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USDA denies petition for euthanasia of downer pigs

Undeterred by food safety concerns, the USDA has denied a petition to reduce the time that non-ambulatory disabled (NAD) pigs spend in lairage.

20 September 2019, at 12:26pm

The USDA Food Safety and Inspection Service (FSIS) has announced that it will not be changing it's policy on dealing with NAD pigs after it denied a petition asking for "downer" pigs to be immediately condemned and "promptly euthanised".

pigs in a truck

The petition, submitted by Farm Sanctuary, claims that the prompt slaughter of NAD pigs would "enhance food safety" and and result in "more humane handling" by reducing the exposure of the pigs to faecal matter and other pathogens commonly encountered in the holding pen.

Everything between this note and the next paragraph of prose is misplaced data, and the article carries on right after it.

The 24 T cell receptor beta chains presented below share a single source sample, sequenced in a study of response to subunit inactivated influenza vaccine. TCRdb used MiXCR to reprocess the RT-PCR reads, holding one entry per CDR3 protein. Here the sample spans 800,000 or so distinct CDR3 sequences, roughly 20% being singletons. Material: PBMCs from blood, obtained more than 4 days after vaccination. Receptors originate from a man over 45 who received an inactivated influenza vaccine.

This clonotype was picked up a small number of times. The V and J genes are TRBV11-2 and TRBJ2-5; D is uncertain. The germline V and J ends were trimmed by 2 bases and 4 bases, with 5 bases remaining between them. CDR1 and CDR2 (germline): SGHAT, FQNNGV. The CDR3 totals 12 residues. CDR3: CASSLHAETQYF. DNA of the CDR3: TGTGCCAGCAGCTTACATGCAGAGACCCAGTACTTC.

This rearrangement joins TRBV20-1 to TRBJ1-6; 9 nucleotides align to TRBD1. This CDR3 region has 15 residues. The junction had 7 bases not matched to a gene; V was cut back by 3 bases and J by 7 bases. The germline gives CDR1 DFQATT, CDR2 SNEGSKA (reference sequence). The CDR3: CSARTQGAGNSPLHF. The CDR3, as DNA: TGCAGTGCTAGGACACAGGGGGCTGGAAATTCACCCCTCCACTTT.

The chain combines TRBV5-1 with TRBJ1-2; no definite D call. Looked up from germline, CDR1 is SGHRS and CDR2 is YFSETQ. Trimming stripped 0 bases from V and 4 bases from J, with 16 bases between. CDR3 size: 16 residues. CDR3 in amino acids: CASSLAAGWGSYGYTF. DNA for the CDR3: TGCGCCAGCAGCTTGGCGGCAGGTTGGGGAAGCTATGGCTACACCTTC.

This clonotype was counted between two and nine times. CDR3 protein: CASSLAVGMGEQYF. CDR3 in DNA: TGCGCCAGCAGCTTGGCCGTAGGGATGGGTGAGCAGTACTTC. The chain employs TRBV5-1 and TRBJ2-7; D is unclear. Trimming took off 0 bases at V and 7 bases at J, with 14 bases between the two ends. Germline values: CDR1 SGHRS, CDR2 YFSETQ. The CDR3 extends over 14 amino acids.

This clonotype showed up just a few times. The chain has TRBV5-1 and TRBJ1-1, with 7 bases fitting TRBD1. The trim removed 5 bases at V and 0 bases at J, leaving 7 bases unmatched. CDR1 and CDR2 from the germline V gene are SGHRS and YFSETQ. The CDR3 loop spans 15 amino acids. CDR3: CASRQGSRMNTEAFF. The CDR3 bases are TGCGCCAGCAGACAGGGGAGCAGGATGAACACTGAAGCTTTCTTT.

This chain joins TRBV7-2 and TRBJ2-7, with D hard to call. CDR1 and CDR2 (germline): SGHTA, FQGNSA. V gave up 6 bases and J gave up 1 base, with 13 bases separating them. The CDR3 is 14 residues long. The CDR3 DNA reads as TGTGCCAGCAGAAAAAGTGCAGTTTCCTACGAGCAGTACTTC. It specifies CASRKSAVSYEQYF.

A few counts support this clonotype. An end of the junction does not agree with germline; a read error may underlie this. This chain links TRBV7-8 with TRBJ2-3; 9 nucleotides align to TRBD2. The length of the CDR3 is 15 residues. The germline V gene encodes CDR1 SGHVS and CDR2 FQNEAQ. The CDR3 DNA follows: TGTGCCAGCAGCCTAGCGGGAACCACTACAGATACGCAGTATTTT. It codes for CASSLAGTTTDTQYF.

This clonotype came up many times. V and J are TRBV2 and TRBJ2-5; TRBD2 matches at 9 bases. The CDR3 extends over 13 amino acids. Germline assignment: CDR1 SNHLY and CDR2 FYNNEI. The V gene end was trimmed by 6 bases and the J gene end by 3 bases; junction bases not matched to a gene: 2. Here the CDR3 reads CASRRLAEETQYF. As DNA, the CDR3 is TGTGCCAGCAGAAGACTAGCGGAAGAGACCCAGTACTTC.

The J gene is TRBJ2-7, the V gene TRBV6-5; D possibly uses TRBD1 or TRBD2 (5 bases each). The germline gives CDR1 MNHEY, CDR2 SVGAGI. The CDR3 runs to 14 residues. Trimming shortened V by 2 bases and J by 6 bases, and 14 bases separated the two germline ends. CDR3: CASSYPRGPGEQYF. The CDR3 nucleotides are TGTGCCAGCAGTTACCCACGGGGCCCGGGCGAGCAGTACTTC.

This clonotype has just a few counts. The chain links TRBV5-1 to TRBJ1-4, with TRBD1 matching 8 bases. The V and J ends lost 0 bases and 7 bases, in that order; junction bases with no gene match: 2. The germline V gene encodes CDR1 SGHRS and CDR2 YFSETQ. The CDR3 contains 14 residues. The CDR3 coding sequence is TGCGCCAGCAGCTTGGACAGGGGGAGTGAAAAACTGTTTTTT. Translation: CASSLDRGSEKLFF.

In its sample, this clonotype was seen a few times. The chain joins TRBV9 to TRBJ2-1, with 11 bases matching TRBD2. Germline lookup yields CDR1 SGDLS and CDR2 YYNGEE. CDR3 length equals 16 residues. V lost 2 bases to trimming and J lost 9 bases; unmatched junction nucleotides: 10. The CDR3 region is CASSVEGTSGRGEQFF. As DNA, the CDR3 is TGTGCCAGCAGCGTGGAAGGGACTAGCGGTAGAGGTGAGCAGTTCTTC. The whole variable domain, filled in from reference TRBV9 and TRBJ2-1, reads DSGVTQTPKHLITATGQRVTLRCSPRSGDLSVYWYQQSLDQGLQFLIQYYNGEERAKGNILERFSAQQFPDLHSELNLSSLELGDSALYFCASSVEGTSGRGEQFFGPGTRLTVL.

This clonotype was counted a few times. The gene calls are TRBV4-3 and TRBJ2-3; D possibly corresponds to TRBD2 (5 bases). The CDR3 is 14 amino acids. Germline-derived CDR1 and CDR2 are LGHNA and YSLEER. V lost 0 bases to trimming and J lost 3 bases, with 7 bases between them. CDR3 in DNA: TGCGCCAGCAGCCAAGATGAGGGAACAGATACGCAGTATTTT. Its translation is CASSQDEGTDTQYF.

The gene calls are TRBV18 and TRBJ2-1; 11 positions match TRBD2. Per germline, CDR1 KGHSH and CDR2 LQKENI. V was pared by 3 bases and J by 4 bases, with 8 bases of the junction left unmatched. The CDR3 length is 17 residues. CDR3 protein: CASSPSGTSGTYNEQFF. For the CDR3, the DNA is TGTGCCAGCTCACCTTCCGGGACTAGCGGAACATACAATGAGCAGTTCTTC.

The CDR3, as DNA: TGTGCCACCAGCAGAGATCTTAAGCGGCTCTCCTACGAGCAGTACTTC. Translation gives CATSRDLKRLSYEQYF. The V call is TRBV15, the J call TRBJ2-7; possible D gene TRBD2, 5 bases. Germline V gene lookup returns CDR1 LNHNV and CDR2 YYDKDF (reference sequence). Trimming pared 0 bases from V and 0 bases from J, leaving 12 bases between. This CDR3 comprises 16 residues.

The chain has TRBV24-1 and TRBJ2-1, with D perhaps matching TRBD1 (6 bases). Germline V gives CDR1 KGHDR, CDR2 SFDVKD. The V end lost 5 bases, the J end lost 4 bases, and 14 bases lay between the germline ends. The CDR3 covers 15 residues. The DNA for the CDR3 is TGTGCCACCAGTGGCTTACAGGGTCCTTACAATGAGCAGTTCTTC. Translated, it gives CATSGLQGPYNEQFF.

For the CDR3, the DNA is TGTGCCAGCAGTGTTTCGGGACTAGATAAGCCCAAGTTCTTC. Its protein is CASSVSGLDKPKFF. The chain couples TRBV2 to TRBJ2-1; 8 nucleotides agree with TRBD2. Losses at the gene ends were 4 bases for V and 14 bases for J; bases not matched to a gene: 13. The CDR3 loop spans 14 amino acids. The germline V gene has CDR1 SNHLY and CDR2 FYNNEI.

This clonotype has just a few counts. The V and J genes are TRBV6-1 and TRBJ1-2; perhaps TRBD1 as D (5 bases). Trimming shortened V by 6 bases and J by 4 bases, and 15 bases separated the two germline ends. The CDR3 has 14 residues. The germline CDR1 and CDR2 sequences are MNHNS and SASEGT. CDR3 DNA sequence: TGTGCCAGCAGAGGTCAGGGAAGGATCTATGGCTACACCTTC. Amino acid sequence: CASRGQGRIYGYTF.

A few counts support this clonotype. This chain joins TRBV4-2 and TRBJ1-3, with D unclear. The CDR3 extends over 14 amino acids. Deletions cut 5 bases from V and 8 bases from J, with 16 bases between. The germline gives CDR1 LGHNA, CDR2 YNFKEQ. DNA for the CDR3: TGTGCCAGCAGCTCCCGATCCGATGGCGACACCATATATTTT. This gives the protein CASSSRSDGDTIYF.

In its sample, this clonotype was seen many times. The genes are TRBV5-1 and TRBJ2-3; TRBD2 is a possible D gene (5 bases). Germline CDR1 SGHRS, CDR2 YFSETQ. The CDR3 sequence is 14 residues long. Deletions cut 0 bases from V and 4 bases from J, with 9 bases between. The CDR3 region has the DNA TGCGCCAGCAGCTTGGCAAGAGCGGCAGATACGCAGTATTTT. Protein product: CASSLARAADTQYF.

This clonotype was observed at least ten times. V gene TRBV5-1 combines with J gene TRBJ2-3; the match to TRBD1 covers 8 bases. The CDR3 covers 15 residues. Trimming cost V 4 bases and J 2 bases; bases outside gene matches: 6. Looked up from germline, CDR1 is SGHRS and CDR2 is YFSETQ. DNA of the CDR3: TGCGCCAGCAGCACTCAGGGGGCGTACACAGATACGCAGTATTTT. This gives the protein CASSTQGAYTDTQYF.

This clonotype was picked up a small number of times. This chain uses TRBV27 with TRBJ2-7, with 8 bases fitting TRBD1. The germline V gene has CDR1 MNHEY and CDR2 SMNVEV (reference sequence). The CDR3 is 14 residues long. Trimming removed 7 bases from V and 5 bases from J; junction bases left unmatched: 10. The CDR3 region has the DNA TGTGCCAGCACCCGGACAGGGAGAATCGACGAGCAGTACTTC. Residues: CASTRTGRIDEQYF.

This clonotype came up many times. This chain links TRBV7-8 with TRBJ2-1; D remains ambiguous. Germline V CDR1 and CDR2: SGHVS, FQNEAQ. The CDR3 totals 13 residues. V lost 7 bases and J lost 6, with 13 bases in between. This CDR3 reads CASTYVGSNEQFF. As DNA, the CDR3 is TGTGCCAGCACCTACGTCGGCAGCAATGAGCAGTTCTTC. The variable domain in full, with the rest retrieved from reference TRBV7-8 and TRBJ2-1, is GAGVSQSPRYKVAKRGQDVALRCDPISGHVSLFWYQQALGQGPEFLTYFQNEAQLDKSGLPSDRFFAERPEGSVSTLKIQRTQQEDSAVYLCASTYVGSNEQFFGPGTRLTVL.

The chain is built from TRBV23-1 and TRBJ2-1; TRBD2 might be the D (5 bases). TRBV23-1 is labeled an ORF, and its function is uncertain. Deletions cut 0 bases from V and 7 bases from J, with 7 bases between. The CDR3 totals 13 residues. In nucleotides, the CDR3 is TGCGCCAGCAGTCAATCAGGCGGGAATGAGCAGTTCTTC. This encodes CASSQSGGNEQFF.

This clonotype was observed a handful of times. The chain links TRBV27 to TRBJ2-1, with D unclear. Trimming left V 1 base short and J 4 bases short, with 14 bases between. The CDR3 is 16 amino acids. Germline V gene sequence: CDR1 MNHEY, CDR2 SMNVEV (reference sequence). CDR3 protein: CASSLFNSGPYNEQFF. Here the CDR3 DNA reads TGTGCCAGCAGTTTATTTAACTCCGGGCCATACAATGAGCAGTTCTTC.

NAD pigs generally spend more time in holding to "cool down" and "rest" post-transportation as their non-ambulatory state is usually a temporary, reversible state of "profound fatigue", according to FSIS. However, Farm Sanctuary believes that antemortem condemnation of NAD pigs would be a safer, more ethical practice. They argue that inspectors would not be able to detect diseases, such as H1N1 flu, which pigs could be at more risk of exposure to the more time they spend in holding.

According to Food Safety News, FSIS disagreed with such statements and says there is no data to support the assertion that NAD pigs that pass inspection are more likely to be a risk to public health than ambulatory pigs.